By Elizabeth Sias
SimpleGifts, a Twin Cities-based musical group, stays close to the heart of Christmas by focusing on a traditional holiday repertoire that has become the trademark of this award winning six-piece ensemble.
Now in its ninth holiday season together, SimpleGifts continues to combine violin, Celtic whistle, piano, acoustic guitar and percussion with three-part female vocals to create a “Modern/Old-World” sound.
SimpleGifts will perform in Cambridge at 7 p.m. Saturday, Dec. 10, at the Richard G. Hardy Performing Arts Center at Cambridge-Isanti High School. Tickets for $22 are available at their website or by calling the Community Education Office at 763-689-6189. For more information, visit www.simplegiftsmusic.net.
The concert will also serve as a fundraiser for the Cambridge Area Chamber of Commerce and Isanti Area Chamber of Commerce. For every ticket purchased, $8 will go toward the chamber of your choice. Please designate the chamber of your choice when ordering your tickets.
The Isanti County News spoke with SimpleGifts producer and acoustic guitarist Billy McLaughlin to discuss the group’s background and the challenges and rewards of creating music.
How would you describe your music?
SimpleGifts is a really unique combination of traditional acoustic instruments that some people have referred to as “modern/old-world.” We come at things with an old world flavor, with but a modern approach, so when we do Christmas music, we focus on the old carols and hymns that really focus on the Christmas story. We definitely have a Celtic sound with the combination of the violin and Celtic whistle. We play very much like an orchestra does, where as players we control our dynamics. We really play as an ensemble.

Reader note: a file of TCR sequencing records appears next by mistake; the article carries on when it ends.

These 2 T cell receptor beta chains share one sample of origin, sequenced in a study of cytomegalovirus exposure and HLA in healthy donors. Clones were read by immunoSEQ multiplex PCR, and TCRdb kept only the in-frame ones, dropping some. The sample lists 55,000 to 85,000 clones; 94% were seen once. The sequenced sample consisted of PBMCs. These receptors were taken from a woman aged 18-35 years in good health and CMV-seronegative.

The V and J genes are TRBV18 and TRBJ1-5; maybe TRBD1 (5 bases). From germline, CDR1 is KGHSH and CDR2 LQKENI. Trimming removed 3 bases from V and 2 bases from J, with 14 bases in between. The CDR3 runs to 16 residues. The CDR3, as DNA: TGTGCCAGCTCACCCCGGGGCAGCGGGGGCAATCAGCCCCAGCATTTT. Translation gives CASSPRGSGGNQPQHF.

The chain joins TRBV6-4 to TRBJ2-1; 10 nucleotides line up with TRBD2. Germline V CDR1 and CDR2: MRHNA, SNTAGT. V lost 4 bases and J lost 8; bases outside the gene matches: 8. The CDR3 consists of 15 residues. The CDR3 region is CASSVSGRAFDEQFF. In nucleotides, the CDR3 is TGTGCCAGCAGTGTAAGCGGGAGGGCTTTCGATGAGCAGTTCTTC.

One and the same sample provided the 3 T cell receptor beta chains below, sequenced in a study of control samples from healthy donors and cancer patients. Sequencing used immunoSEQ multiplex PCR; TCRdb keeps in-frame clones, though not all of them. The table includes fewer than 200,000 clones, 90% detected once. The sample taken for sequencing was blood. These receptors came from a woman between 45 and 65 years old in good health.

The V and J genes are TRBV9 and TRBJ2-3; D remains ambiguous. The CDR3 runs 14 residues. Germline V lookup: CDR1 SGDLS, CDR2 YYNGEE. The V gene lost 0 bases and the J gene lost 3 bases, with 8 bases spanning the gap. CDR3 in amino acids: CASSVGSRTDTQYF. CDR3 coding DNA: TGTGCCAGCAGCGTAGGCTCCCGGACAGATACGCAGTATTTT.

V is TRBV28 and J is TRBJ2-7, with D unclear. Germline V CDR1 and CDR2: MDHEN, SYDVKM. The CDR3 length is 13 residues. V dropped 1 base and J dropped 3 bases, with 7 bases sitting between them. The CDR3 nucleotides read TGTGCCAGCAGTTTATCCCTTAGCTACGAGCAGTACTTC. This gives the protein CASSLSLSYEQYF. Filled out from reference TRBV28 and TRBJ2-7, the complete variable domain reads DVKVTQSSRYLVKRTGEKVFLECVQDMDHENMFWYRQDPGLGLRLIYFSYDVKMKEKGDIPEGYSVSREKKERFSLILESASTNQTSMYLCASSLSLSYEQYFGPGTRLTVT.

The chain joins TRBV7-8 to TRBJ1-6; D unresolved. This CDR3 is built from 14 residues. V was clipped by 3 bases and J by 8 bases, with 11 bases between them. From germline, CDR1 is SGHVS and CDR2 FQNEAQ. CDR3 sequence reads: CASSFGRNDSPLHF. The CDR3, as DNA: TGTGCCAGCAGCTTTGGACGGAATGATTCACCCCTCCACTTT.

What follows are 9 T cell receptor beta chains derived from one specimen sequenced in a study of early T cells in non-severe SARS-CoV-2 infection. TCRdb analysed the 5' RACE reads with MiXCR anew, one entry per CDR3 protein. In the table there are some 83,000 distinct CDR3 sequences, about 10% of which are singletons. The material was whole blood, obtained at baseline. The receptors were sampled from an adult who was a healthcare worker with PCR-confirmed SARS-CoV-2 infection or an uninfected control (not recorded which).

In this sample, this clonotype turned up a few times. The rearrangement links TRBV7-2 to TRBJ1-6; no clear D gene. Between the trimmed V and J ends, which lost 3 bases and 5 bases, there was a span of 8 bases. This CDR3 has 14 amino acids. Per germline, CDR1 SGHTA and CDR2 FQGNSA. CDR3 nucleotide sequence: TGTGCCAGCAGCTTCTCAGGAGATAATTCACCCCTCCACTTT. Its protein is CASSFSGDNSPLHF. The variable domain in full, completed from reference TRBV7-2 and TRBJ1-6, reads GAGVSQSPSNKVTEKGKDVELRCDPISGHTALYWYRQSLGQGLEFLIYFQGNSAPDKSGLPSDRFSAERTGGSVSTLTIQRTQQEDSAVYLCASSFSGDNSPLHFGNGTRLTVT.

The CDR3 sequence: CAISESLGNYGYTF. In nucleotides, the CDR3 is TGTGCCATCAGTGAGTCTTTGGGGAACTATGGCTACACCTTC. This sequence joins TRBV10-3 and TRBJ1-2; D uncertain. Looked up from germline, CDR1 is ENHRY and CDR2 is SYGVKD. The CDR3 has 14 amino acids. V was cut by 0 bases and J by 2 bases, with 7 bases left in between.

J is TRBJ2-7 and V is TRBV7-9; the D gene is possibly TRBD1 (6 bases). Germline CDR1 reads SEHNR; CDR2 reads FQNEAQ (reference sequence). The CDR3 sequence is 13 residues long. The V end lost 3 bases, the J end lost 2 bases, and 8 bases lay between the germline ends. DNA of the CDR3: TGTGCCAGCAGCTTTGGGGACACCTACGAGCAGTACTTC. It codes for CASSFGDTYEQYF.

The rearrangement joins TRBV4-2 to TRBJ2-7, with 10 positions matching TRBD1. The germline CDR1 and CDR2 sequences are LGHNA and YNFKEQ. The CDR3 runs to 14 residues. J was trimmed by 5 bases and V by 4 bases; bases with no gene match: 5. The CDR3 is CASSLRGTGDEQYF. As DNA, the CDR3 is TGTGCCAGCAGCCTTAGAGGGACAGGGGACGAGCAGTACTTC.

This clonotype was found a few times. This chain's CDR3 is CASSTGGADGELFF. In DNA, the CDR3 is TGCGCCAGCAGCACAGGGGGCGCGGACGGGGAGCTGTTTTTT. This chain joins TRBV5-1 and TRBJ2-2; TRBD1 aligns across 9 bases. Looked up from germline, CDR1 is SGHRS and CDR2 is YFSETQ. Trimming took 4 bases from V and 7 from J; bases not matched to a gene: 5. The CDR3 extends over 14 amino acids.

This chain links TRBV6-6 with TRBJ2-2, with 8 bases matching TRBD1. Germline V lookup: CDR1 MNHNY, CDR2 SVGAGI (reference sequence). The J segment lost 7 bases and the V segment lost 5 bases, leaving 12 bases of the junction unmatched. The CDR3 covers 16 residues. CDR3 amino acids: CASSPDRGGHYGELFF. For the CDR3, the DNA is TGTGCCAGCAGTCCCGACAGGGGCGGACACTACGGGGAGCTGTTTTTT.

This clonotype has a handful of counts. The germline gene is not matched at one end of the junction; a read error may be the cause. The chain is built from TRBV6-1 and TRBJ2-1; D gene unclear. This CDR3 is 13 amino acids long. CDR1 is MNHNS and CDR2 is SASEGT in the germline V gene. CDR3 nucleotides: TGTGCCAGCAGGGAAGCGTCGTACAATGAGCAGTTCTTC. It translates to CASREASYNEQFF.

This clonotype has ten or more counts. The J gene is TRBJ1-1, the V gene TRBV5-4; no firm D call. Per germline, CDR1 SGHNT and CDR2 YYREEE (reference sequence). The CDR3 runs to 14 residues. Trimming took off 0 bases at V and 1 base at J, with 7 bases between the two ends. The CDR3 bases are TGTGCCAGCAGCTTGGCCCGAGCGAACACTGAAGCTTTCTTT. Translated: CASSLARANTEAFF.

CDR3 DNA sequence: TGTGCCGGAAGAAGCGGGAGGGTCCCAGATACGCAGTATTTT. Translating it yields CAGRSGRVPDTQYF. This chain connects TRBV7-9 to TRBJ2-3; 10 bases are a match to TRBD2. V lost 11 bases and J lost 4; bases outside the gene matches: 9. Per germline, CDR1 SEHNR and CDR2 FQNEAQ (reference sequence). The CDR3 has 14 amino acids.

Is all of your music holiday-themed?
We’re going to branch out next year and do a non-holiday album. It will be fun to see what we come up with. On our last recording, we included some original holiday music that audiences have enjoyed.
What do you enjoy about creating music?
I believe the arts give people ways to express themselves when they run out of words to express what they’ve experienced in their lives. Music is very powerful, and instrumental music can be just as powerful as music with words. We really try to bring a very high aesthetic to everything we do from our set and how we pace our songs throughout the evening and connect with the audience to make them feel they’re part of the show in a deep way. Every audience we play for, we make a deep connection with. This music and this season has a big impact on people.
What are the biggest challenges as musicians?
A lot of these melodies and these songs have been arranged in so many different ways that coming up with something original to your group is very difficult to do. We’re proud that we can come up with something unique. I think our version of “Joy to the World,” for instance, adds something to the legacy of that song. It’s just so much fun to play that piece.
What do you find most rewarding?
The reaction from audiences. I love playing music and playing with other great musicians. There’s a high level of satisfaction. For me, it’s knowing that, when people come to our concerts and they hang around afterwards and say “I didn’t know what to expect, but that was the best Christmas concert I’ve been to in my life” — that’s very rewarding.
We’ve really gotten some momentum and shows are starting to sell out earlier and earlier. We do this music because we’re passionate about it, so to see that happen is rewarding.